A Therapist, a Consultant, and a Coach go on a bike ride together… They stop along the trail to talk with you and you mention you are having trouble… They each take a turn explaining why they can help you.
When facing a problem, overwhelming challenge, or major work/life transition, to whom do you turn for professional help? Do you seek out a therapist? Maybe a consultant or a coach?
Let’s think about the analogy of someone who wants to learn how to ride a bike. They buy a bike with great enthusiasm, find a grassy field to practice on, strap on a helmet, lift their feet off the ground and – bam, they wipe out 15 feet ahead. They aren’t one to give up easily so they keep practicing day after day. But somehow after weeks of trying, they can still barely ride their bike without terrifying themselves and others. Now what? Who can help them? Let’s consider three types of professionals and see how they would approach the problem-solving process – and also look at how my coaching process does this differently from all of them.
A Therapist wants perspective and history on why someone is unable to ride a bike. What is in their past, or childhood, that presents a barrier to their learning. They dig in and work with their client by focusing on why the problem is there. The Therapist will explore their feelings about any past experiences with bicycles. Has it tossed them off in the past? When their client is ready to learn, they set them free. The therapist asks Why? And from Where?
A Consultant is an expert in riding a bicycle. They’ve already mastered the bike riding process and figured out the most efficient way to do it. They will typically assess what someone has been doing so far and provide them with a detailed plan on how to do it correctly or more efficiently, complete with a step by step process. Consultants bring specific skills, experience, and analytical processes to a situation. They present the problem and find workable solutions. They ask What’s the Problem? And What needs Changing?
A Coach offers a different type of relationship altogether. There is a lot of asking and not much telling. They are someone’s champion, helping them achieve their goal of riding a bike by asking thought provoking questions and shining a light on their strengths. They help clients break through their limiting beliefs. A coach will run alongside of them, holding the bike steady while they’re learning. They are cheering their clients on every step of the way, and they let go of the bike when they are ready to ride solo. They coach the client and not the client’s issue. They ask What’s Next? And What Now?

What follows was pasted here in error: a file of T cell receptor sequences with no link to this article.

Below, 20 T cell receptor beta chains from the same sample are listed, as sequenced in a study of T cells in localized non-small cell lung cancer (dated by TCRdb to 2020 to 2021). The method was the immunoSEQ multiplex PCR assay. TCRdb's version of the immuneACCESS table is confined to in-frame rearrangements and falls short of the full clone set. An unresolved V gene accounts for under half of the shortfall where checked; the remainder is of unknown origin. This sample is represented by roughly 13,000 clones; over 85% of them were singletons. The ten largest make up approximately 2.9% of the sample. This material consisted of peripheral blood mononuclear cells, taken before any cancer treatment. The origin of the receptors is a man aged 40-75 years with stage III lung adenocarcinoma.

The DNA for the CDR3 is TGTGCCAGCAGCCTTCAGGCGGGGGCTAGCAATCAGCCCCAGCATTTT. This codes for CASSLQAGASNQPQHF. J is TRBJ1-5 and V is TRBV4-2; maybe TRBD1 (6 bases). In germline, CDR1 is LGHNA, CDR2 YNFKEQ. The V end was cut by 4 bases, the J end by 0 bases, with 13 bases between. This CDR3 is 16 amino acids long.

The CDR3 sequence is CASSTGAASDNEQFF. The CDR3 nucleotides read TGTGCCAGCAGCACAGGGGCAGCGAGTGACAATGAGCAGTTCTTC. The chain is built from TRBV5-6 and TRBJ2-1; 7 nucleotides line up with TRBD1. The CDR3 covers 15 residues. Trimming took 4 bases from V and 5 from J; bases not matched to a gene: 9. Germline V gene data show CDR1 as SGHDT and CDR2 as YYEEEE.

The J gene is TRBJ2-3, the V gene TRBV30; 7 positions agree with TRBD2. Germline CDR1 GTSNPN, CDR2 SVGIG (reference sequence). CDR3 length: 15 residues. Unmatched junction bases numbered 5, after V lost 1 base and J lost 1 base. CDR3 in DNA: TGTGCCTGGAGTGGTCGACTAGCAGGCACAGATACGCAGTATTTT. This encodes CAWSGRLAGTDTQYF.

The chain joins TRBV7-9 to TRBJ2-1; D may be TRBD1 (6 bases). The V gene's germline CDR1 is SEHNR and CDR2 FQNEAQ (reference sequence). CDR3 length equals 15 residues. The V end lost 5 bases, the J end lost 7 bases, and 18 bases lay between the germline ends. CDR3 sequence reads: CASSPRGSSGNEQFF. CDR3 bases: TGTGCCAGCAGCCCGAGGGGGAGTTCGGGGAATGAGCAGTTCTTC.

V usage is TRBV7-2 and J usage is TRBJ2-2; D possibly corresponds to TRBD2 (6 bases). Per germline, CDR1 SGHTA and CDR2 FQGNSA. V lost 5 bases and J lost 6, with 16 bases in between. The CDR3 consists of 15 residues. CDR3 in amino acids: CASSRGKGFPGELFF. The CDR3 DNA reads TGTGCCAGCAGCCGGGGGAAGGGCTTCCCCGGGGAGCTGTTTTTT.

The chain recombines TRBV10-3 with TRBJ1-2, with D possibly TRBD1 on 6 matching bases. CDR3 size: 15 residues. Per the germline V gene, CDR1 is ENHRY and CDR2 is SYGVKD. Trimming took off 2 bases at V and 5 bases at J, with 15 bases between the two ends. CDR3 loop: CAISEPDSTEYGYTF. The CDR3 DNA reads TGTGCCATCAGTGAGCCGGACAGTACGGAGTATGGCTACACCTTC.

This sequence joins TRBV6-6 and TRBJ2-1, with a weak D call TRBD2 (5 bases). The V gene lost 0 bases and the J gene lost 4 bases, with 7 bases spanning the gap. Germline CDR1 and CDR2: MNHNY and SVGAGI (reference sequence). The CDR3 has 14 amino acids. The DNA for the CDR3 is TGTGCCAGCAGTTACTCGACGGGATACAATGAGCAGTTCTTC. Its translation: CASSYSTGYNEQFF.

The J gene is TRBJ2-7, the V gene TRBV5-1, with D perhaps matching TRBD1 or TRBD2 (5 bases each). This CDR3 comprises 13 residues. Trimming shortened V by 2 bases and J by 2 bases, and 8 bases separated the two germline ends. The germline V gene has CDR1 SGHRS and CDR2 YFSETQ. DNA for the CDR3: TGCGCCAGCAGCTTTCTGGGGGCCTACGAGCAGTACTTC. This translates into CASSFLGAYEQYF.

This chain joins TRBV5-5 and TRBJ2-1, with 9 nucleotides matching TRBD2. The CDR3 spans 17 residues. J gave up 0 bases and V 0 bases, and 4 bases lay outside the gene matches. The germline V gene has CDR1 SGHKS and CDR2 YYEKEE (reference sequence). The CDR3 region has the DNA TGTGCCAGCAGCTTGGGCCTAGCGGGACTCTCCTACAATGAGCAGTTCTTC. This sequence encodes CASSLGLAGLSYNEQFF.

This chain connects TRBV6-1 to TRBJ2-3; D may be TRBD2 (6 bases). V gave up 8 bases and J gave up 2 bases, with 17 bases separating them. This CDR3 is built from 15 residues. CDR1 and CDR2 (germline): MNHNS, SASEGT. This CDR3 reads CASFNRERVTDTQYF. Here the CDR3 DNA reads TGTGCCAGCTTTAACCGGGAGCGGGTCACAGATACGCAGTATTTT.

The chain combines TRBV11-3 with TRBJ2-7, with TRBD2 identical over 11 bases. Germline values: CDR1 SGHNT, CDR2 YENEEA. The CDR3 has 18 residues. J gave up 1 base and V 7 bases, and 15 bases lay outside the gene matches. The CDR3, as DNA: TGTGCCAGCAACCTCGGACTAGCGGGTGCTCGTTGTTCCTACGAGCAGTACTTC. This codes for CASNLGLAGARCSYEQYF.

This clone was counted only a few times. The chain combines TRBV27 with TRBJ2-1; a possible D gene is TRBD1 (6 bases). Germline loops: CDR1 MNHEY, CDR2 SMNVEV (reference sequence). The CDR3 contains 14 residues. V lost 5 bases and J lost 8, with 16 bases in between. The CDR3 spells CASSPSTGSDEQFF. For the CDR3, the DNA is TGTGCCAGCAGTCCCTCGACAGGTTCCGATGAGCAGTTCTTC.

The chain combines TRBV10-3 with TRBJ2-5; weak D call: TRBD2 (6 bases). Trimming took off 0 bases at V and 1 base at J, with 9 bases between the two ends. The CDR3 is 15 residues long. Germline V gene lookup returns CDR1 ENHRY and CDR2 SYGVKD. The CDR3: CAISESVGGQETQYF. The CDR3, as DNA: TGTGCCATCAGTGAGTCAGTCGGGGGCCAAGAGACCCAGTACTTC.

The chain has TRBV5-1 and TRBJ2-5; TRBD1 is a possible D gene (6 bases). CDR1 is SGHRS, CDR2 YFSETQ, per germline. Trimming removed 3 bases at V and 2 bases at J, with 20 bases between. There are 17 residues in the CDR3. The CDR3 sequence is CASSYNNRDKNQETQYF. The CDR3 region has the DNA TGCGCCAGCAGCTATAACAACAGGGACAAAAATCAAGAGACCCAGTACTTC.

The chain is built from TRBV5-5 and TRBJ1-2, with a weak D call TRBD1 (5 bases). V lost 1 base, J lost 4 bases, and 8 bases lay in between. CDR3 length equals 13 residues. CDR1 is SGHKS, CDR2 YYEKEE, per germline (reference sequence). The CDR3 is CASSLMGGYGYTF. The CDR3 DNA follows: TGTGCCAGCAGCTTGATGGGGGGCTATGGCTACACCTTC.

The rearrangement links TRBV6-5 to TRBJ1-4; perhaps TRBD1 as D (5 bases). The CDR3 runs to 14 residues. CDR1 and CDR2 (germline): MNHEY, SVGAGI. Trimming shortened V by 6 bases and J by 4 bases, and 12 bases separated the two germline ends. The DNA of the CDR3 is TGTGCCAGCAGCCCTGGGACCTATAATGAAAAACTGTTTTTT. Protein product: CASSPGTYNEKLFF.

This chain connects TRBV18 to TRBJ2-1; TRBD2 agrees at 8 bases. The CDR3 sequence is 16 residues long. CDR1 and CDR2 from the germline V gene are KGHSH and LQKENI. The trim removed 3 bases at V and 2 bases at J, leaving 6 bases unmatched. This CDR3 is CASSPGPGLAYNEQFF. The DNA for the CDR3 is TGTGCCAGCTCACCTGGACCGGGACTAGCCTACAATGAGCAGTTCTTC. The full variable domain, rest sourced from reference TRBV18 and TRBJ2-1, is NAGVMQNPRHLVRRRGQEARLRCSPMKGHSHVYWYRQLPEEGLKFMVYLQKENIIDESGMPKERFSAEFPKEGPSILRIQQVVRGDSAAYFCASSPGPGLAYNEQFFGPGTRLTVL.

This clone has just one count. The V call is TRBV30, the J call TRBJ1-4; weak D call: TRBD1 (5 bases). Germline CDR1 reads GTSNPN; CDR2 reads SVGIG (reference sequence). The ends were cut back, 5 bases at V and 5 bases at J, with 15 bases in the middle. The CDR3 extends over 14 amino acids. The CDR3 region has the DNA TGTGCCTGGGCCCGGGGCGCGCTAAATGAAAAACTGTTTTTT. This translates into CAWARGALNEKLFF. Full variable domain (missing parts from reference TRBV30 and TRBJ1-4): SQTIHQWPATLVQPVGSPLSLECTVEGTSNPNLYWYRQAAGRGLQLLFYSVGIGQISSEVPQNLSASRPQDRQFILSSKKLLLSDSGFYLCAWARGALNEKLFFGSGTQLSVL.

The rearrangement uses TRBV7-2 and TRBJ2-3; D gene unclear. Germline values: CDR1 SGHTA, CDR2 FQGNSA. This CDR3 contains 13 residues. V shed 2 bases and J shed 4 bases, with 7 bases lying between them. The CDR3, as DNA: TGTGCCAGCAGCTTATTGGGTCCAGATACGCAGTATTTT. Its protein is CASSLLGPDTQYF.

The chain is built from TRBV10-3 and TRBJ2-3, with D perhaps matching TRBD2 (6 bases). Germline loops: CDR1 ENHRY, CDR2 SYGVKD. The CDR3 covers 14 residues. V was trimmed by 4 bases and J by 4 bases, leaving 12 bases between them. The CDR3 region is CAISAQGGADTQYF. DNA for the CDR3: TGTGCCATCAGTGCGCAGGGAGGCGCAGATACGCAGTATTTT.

So how is my process different from coaching, consulting, or therapy?
Together, we will do it differently – We will create value from every meeting.
Diane Sansom Transitions Coach and Work/Life Strategist
As a Transitions Coach and Work/Life Strategist, I shine a light on my client’s strengths and passions, as well as assess their vital signs and risks. I help them select the bike model that’s right for them and customize it to just the right fit. It is only after capturing a complete perspective that I create a customized roadmap and personalized strategy that is unique to each person. I care about moving my clients forward in all 5 domains of their life. We all live our life spherically – in all directions at once. The 5 core domains of our life are: Personal, Family, Career, Community and Spiritual Community.
I take a different approach to transforming people’s lives by using a multi-dimensional, perspective-driven approach to client challenges. By combining a proven strategic process with my coaching platform, I provide clarity, understanding, and solutions for my clients to get them moving towards their vision and purpose. As clients head out on their new customized bike, they will face many crossroads – but they now have the right tools to succeed on the open road.
I would love to welcome you to your greatest and most inspired adventure yet!